, Volume 96, Issue 6, pp 636-643

The effects of short-term sprint training on MCT expression in moderately endurance-trained runners

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Abstract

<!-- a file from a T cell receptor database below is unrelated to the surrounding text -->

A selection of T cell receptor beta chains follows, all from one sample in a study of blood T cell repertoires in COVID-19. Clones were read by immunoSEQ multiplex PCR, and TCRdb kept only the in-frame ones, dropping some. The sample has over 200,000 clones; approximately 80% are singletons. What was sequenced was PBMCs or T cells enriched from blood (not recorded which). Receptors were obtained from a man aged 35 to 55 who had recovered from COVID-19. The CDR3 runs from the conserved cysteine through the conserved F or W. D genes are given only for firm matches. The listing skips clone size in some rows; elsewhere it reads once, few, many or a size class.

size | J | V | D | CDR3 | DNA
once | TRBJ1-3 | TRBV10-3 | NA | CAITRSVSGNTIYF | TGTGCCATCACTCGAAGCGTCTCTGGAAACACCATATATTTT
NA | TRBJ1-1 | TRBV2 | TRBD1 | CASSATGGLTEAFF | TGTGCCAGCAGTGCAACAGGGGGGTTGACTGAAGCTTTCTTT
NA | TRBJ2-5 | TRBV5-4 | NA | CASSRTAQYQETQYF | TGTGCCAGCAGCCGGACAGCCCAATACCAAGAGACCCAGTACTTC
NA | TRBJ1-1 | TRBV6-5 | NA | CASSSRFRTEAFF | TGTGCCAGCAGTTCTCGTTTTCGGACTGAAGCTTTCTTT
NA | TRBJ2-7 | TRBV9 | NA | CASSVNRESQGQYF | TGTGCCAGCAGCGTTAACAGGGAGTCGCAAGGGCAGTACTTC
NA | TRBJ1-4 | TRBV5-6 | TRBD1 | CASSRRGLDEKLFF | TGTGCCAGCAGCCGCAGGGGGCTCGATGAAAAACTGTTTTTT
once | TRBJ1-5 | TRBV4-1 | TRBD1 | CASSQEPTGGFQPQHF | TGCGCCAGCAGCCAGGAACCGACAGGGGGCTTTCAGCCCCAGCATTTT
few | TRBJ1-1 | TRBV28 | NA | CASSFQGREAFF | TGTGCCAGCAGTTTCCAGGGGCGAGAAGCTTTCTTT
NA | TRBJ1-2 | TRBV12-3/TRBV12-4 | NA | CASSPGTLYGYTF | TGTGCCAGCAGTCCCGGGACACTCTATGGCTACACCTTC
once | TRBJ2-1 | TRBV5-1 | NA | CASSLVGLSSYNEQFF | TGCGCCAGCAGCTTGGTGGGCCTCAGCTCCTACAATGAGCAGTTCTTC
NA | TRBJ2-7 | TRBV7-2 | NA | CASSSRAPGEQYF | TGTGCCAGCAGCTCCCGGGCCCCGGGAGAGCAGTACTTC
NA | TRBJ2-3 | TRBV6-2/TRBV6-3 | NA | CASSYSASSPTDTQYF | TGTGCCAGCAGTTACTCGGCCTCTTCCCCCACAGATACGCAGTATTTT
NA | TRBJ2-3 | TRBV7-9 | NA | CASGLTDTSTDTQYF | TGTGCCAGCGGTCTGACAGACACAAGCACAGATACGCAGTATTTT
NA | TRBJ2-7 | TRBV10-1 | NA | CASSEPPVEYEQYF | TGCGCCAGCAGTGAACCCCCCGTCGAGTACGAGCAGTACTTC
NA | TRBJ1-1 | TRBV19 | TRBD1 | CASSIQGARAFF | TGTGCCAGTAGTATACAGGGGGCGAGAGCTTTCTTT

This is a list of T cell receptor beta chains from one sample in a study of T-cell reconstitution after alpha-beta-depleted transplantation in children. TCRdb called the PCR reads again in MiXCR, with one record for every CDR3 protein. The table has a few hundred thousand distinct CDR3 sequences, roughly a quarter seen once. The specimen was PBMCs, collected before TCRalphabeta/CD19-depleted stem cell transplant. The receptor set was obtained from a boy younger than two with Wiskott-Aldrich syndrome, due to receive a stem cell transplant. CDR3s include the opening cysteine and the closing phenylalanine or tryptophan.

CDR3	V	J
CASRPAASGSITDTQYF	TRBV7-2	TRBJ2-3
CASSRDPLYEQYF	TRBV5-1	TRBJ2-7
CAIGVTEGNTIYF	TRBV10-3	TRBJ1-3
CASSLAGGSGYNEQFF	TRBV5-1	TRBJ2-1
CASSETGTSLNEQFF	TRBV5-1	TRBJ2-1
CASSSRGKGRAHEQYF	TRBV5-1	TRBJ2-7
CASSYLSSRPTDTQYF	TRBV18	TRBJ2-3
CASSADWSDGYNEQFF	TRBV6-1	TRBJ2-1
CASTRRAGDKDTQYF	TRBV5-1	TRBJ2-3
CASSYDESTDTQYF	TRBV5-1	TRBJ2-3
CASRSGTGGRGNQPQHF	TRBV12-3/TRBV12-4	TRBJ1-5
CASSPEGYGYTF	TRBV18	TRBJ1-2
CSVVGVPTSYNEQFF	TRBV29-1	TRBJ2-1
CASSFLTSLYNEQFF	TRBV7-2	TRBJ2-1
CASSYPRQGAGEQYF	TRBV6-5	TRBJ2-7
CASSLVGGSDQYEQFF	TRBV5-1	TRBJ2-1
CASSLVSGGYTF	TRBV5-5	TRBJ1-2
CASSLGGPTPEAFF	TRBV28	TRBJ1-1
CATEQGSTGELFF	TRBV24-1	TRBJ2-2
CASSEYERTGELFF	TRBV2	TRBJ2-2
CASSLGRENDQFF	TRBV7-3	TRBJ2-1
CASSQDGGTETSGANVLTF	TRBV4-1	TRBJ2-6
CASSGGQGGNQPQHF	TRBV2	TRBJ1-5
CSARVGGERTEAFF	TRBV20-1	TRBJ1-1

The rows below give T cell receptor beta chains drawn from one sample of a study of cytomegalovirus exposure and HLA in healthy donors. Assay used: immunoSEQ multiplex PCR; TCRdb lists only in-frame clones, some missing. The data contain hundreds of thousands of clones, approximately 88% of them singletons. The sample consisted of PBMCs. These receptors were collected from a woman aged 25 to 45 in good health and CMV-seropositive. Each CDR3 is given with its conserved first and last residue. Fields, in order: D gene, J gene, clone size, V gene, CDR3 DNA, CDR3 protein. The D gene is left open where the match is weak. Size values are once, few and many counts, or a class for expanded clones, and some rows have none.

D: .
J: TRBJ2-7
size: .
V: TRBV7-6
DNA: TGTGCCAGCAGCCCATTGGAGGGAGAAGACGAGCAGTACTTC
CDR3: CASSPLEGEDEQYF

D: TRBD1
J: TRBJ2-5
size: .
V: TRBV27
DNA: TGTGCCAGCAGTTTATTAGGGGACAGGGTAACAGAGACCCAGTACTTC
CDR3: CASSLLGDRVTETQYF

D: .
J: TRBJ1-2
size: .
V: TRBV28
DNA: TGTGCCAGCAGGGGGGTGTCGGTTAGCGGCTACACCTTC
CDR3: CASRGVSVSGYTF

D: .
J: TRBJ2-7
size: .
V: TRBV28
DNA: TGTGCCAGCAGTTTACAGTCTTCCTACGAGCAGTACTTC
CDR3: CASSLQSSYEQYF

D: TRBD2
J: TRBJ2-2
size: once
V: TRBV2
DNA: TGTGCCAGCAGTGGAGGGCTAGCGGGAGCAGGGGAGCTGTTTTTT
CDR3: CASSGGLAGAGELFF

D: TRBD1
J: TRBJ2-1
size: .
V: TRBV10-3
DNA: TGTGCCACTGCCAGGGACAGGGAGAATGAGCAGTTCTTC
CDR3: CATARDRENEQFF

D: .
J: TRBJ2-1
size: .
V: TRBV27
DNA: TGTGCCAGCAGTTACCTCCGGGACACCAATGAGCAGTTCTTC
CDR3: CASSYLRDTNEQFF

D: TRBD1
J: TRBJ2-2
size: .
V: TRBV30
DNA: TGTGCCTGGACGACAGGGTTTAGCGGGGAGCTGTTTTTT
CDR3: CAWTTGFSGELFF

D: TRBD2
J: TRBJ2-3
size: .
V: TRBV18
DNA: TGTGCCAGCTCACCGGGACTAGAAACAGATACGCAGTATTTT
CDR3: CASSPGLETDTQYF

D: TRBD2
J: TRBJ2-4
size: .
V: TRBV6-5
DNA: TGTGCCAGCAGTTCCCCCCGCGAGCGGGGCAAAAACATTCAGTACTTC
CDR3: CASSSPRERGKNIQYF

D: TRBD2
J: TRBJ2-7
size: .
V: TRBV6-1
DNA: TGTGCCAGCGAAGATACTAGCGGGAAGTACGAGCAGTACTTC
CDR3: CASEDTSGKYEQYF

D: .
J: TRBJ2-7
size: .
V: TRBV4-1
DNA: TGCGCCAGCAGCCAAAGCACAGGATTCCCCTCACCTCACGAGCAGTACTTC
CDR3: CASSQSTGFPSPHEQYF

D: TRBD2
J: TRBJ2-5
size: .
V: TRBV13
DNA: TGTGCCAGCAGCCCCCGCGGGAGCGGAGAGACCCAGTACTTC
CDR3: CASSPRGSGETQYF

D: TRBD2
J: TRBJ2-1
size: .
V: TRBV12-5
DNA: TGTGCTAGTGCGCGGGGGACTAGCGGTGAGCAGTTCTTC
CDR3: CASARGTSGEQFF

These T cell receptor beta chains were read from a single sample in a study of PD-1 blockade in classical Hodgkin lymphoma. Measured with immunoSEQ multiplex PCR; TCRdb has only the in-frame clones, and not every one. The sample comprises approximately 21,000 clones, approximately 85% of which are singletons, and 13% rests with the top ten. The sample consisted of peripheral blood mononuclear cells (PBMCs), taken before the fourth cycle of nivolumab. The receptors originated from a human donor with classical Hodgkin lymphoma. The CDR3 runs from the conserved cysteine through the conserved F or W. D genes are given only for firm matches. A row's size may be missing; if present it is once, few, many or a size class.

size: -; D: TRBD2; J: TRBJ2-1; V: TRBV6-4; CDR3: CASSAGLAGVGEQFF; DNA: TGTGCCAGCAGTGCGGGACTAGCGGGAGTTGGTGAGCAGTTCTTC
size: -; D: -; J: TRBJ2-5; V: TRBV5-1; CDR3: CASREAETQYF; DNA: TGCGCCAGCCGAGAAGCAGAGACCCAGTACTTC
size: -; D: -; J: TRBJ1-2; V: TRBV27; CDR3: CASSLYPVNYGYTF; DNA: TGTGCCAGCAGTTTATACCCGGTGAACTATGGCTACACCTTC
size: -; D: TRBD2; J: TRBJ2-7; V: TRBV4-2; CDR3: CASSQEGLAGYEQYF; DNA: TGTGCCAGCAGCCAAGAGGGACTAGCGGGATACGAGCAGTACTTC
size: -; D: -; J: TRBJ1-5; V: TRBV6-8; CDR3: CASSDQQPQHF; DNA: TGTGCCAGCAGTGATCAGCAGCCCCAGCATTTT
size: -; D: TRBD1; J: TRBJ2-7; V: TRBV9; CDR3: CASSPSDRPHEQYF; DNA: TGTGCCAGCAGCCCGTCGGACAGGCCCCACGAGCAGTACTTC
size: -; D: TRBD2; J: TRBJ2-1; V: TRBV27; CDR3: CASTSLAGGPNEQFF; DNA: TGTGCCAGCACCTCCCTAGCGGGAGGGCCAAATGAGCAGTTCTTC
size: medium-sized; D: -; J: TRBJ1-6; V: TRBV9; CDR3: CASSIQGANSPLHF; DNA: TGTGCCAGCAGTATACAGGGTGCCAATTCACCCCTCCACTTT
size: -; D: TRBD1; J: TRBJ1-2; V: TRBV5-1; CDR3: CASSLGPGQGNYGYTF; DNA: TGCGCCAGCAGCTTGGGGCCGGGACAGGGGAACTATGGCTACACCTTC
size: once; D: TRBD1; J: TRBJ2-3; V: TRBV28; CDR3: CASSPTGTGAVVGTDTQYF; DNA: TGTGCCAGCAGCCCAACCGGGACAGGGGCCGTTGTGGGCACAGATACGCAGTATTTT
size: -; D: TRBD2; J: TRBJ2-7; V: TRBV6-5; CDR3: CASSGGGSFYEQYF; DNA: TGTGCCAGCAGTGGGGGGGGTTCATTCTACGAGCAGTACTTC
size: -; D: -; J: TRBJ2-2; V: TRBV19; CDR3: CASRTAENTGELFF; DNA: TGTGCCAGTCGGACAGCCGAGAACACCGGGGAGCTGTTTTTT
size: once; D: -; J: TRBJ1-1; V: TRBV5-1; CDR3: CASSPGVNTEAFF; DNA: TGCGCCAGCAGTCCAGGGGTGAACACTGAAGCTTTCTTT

The purpose of this study was to assess the effects of short-term sprint training on transient changes in monocarboxylate lactate transporter 1 (MCT1) and MCT4 protein and mRNA content. Seven moderately endurance-trained runners (mean ± SE; age 27.7±2.9 years, body mass 81.1±5.9 kg, $ \ifmmode\expandafter\dot\else\expandafter\.\fi{V}{\text{O}}_{2} \;\max $ 58.1±2.0 ml kg−1 min−1) completed a $ \ifmmode\expandafter\dot\else\expandafter\.\fi{V}{\text{O}}_{2} \;\max $ and a supramaximal running test to exhaustion (RTE) before and after a 6-week period of sprint training. The sprint training was progressive and consisted of 18 sessions of near maximal short duration (5–15 s) sprints to compliment the athlete’s endurance training. Prior to the training period there was a significant (P<0.05) increase in MCT1, but not MCT4 protein, 2 h after the RTE. This occurred without any change in corresponding mRNA levels. After the training period, there was a significant increase in MCT1 protein but no significant change in the MCT4 isoform. Both MCT1 and MCT4 mRNA was significantly lower at rest and 2 h post-RTE after the completion of the training period. After the training period, there was a significant increase in the time to exhaustion and distance covered during the RTE. This study demonstrates that sprint training of this length and type results in an upregulation of MCT1 protein, but not MCT4 content. Additionally, this study shows conflicting adaptations in MCT1 and MCT4 protein and mRNA levels following training, which may indicate post-transcriptional regulation of MCT expression in human muscle.